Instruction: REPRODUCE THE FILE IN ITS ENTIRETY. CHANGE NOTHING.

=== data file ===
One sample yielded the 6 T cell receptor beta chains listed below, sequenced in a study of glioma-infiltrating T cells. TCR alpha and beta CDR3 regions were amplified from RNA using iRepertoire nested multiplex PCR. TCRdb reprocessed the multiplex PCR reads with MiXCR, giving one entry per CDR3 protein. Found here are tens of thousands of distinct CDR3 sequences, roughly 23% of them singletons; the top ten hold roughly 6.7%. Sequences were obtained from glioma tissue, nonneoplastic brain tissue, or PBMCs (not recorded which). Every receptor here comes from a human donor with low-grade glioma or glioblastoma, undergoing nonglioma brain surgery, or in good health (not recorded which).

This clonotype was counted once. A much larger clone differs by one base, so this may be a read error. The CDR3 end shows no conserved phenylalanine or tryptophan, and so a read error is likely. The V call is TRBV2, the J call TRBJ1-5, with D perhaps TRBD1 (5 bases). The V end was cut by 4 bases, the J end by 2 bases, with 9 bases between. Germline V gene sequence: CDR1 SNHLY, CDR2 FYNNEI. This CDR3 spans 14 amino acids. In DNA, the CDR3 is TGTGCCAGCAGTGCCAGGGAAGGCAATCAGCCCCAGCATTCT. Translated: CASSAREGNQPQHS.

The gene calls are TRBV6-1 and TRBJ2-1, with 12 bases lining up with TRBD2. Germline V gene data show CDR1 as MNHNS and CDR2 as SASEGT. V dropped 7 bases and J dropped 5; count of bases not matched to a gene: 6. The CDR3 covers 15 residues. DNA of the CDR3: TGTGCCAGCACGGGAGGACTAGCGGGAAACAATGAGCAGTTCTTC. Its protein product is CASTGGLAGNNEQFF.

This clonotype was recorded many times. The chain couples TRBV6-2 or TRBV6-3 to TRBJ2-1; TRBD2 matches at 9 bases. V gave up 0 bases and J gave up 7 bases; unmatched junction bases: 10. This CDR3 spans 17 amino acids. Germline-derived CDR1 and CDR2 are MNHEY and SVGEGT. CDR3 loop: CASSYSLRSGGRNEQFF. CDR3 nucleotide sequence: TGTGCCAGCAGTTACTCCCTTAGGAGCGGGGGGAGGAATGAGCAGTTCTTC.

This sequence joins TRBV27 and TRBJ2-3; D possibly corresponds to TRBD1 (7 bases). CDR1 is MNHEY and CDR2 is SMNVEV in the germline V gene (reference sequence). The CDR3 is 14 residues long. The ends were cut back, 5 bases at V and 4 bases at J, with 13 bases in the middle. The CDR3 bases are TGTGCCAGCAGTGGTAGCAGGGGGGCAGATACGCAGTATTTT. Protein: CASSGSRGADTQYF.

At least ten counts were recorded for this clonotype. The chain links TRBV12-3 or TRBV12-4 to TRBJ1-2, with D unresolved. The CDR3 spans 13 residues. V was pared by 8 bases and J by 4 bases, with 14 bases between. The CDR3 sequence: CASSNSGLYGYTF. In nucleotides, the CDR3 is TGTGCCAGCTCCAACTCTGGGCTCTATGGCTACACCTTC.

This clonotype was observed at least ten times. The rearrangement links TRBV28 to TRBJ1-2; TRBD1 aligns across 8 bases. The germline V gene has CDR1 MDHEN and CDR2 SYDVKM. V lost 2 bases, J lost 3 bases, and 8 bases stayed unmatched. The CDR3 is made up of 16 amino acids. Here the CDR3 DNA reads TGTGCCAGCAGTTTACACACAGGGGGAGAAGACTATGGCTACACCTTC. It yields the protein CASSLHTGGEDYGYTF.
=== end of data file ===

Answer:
One sample yielded the 6 T cell receptor beta chains listed below, sequenced in a study of glioma-infiltrating T cells. TCR alpha and beta CDR3 regions were amplified from RNA using iRepertoire nested multiplex PCR. TCRdb reprocessed the multiplex PCR reads with MiXCR, giving one entry per CDR3 protein. Found here are tens of thousands of distinct CDR3 sequences, roughly 23% of them singletons; the top ten hold roughly 6.7%. Sequences were obtained from glioma tissue, nonneoplastic brain tissue, or PBMCs (not recorded which). Every receptor here comes from a human donor with low-grade glioma or glioblastoma, undergoing nonglioma brain surgery, or in good health (not recorded which).

This clonotype was counted once. A much larger clone differs by one base, so this may be a read error. The CDR3 end shows no conserved phenylalanine or tryptophan, and so a read error is likely. The V call is TRBV2, the J call TRBJ1-5, with D perhaps TRBD1 (5 bases). The V end was cut by 4 bases, the J end by 2 bases, with 9 bases between. Germline V gene sequence: CDR1 SNHLY, CDR2 FYNNEI. This CDR3 spans 14 amino acids. In DNA, the CDR3 is TGTGCCAGCAGTGCCAGGGAAGGCAATCAGCCCCAGCATTCT. Translated: CASSAREGNQPQHS.

The gene calls are TRBV6-1 and TRBJ2-1, with 12 bases lining up with TRBD2. Germline V gene data show CDR1 as MNHNS and CDR2 as SASEGT. V dropped 7 bases and J dropped 5; count of bases not matched to a gene: 6. The CDR3 covers 15 residues. DNA of the CDR3: TGTGCCAGCACGGGAGGACTAGCGGGAAACAATGAGCAGTTCTTC. Its protein product is CASTGGLAGNNEQFF.

This clonotype was recorded many times. The chain couples TRBV6-2 or TRBV6-3 to TRBJ2-1; TRBD2 matches at 9 bases. V gave up 0 bases and J gave up 7 bases; unmatched junction bases: 10. This CDR3 spans 17 amino acids. Germline-derived CDR1 and CDR2 are MNHEY and SVGEGT. CDR3 loop: CASSYSLRSGGRNEQFF. CDR3 nucleotide sequence: TGTGCCAGCAGTTACTCCCTTAGGAGCGGGGGGAGGAATGAGCAGTTCTTC.

This sequence joins TRBV27 and TRBJ2-3; D possibly corresponds to TRBD1 (7 bases). CDR1 is MNHEY and CDR2 is SMNVEV in the germline V gene (reference sequence). The CDR3 is 14 residues long. The ends were cut back, 5 bases at V and 4 bases at J, with 13 bases in the middle. The CDR3 bases are TGTGCCAGCAGTGGTAGCAGGGGGGCAGATACGCAGTATTTT. Protein: CASSGSRGADTQYF.

At least ten counts were recorded for this clonotype. The chain links TRBV12-3 or TRBV12-4 to TRBJ1-2, with D unresolved. The CDR3 spans 13 residues. V was pared by 8 bases and J by 4 bases, with 14 bases between. The CDR3 sequence: CASSNSGLYGYTF. In nucleotides, the CDR3 is TGTGCCAGCTCCAACTCTGGGCTCTATGGCTACACCTTC.

This clonotype was observed at least ten times. The rearrangement links TRBV28 to TRBJ1-2; TRBD1 aligns across 8 bases. The germline V gene has CDR1 MDHEN and CDR2 SYDVKM. V lost 2 bases, J lost 3 bases, and 8 bases stayed unmatched. The CDR3 is made up of 16 amino acids. Here the CDR3 DNA reads TGTGCCAGCAGTTTACACACAGGGGGAGAAGACTATGGCTACACCTTC. It yields the protein CASSLHTGGEDYGYTF.